As seductive as certain perspectives of international law may appear to those who disagree with the outcome of the interpretative exercise conducted by this Court in the contempt judgment, sight must not be lost of the proper place of international law, especially in respect of an application for rescission. The approach that my Brother adopts may be apposite in the context of an appeal, where a court is enjoined to consider whether the court a quo erred in its interpretation of the law. Although it should be clear by now, I shall repeat it once more: this is not an appeal, for this Court’s orders are not appealable. I am deeply concerned that seeking to rely on articles of the ICCPR as a basis for rescission constitutes nothing more than sophistry.
This is what we have come to. In the end it all depended on the interpretation of a sick note issued by a doctor and whether one believed John Hlophe when he claimed that he was so desperately ill that he could not attend the JSC hearing – despite his doctor having stated that his symptoms would probably have completely abated on the day the hearings of the JSC finally commenced.
Judge President John Hlophe thus scored another Pyrrhic victory today in his attempt to avoid facing up to the charges of gross misconduct leveled against him by the judges of the Constitutional Court. In a split decision, two judges found that there was nothing unlawful about the conduct of the JSC up to the date when it started the formal hearing against him.
However, the majority found that Hlophe had shown good cause as to why the hearing should not proceed in his absence on 7 April because Hlophe had tendered a sick note from a doctor indicating that he would be able to attend the hearing – at the earliest – on 7 April when his symptoms would have completely abated. Although the sick note indicated that Hlophe’s symptoms would have abated by 7 April, the majority chose to believe Hlophe who had indicated (without providing further proof) that he was still so desperately sick that he could not travel to attend the JSC hearing on 7 April.
(One question: if Hlophe had wanted to attend the hearing, why would he need to wait until his symptoms had completely abated. Ordinary hard working people often go to work when they are not hundred percent recovered, although shirkers will always run out the clock with the help from a sick note.)
In any case, the majority thus found that:
The JSC acted improperly and unreasonably in refusing the applicant a further postponement. The decision of the JSC unjustifiably violated [Hlophe’s] right to a fair hearing and to participate freely in the proceedings which affect him. The proceedings of the JSC of both 7 and 8 April are unreasonable and unlawful. They ought to be set aside.
The majority set aside the hearings on 7 and 8 April and ordered that it proceed at a date suitable to both parties (oh, oh). The majority did not deal with the litany of allegations made by Hlophe against the JSC, so there was no finding here that the JSC acted in a biased manner or that it was unlawfully constituted when it started hearing the case.
The minority felt that the application was premature as a review of this kind should not be reviewed by a court before the body had completed its work. A court, said the minority, must be careful not to open sluice-gates that could render the functioning of the courts and the innumerable administrative tribunals throughout the land untenable. If individuals could challenge the lawfulness of a hearing even before it had been concluded, it would create chaos and would potentially flood the courts with such premature applications.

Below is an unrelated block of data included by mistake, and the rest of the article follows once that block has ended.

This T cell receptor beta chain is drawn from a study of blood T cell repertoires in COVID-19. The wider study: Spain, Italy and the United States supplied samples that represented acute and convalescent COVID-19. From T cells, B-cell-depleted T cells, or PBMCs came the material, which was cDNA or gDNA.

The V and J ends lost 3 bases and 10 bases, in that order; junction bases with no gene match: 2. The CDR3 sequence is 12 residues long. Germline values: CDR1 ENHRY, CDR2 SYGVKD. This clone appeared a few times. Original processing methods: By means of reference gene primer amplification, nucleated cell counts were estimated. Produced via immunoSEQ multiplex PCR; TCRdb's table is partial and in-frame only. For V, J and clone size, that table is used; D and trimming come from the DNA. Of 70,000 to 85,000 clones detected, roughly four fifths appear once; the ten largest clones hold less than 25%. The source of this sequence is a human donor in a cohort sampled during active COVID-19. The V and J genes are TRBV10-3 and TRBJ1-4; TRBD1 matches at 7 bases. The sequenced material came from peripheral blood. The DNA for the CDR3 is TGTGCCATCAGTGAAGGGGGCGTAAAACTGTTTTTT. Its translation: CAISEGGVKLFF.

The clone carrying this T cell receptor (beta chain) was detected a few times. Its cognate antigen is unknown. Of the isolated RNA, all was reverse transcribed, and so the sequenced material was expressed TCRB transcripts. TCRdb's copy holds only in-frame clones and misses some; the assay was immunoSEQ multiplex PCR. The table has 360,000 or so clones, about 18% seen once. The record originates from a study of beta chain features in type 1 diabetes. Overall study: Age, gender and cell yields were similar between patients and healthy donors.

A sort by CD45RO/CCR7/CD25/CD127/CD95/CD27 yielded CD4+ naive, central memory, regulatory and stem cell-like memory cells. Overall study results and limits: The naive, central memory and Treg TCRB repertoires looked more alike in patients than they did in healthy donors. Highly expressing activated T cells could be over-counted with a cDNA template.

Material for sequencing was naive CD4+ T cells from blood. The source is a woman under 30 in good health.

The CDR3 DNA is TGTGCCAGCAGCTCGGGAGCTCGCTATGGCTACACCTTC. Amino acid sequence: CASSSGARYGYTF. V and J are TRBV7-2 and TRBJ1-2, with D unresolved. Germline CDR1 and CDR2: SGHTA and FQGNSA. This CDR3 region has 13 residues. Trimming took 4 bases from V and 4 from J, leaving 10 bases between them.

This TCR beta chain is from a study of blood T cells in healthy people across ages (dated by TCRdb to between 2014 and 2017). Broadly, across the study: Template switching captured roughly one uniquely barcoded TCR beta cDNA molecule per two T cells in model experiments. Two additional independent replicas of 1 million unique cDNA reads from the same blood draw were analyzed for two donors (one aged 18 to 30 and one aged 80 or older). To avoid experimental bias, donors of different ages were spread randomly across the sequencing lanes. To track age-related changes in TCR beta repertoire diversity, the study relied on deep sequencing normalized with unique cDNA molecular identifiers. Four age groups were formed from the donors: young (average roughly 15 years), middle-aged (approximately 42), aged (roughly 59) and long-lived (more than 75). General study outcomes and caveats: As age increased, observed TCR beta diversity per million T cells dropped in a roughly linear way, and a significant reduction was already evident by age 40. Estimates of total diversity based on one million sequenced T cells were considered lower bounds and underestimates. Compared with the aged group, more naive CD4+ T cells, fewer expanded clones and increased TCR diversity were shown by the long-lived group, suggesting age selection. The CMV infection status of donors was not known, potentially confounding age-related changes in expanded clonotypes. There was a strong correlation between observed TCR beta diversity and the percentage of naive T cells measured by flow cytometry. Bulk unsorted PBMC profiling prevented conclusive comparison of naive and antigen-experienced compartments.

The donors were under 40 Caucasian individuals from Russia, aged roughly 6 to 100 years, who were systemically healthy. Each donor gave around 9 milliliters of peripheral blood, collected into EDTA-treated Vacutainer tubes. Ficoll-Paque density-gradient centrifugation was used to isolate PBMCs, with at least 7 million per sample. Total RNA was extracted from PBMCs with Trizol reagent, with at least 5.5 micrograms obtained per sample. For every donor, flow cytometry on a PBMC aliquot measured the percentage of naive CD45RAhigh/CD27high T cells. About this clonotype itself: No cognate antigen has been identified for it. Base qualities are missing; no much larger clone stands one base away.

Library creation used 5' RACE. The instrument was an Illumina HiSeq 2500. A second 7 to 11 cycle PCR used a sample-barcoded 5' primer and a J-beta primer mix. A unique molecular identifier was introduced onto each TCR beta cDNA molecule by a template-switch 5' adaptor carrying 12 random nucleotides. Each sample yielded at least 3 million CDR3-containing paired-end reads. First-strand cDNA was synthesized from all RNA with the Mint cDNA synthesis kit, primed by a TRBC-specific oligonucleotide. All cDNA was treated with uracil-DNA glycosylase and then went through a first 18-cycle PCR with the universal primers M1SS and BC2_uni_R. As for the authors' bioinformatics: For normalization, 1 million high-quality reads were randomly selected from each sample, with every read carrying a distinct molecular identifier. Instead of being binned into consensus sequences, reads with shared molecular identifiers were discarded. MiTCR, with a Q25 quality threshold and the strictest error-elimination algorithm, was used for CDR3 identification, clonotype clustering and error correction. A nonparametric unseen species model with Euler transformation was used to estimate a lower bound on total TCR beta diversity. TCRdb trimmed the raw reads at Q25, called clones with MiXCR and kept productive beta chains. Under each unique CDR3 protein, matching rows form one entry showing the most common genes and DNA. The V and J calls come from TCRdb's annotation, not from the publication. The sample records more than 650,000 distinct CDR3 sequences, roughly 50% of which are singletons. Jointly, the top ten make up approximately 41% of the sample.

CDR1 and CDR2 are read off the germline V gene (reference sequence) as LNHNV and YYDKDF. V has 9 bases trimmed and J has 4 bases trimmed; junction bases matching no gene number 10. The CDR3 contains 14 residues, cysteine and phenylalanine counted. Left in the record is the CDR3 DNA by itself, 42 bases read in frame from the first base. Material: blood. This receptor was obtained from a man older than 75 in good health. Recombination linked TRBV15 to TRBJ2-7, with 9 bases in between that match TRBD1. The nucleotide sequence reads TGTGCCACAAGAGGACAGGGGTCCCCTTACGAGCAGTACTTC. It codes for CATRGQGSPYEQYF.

The JSC will now have to start the hearings afresh. At these hearings what happened on 7 and 8 April will be irrelevant. As the minority points out:
The order [issued by the majority] may create even greater difficulties for the applicant: he will be deprived of his opportunity to argue that, on 7th and 8th April, 2009, an irreversible wrong was perpetrated against him.
This means that the JSC will now be able to continue with the case and that Hlophe will not be able to argue that what hapened on 7 and 8 April would make the new hearing unalwful. As the majority also found that it could not find that what preceded these two days were unlawful, absent any new cause of action Hlophe will not be able to further stall the proceedings.
This means that the JSC will now be able to hear the case against Hlophe and that further delays (bar some mysterious new attack of ill health on the part of Hlophe or the emergence of some illegally obtained transcripts of telephone conversations showing bias on the part of the JSC) will not be allowed. Although Hlophe therefore scored an important moral victory today, this judgment might come back to haunt him as it seems to rule out any further delays, something that Hlophe seems desperately to get to try and string out the case and postpone his inevitable day under cross examination.
This is a good thing. The sooner we hear from Hlophe himself (and the sooner he is taken under cross examination to probe some of his less plausible assertions) the better for all. We all need this issue to be dealt with as soon as possible. Sadly recent events suggest that Hlophe will do anything he can not to have the JSC conduct a hearing and not having to face cross examination.
The big question now is: will Hlophe and his lawyers continue to play for time and if they do, what new reasons will they conjure up to try and delay the case? As they cannot bring a bias application until the proceedings have been concluded, they seem to be boxed in and will now have to face the music.BACK TO TOP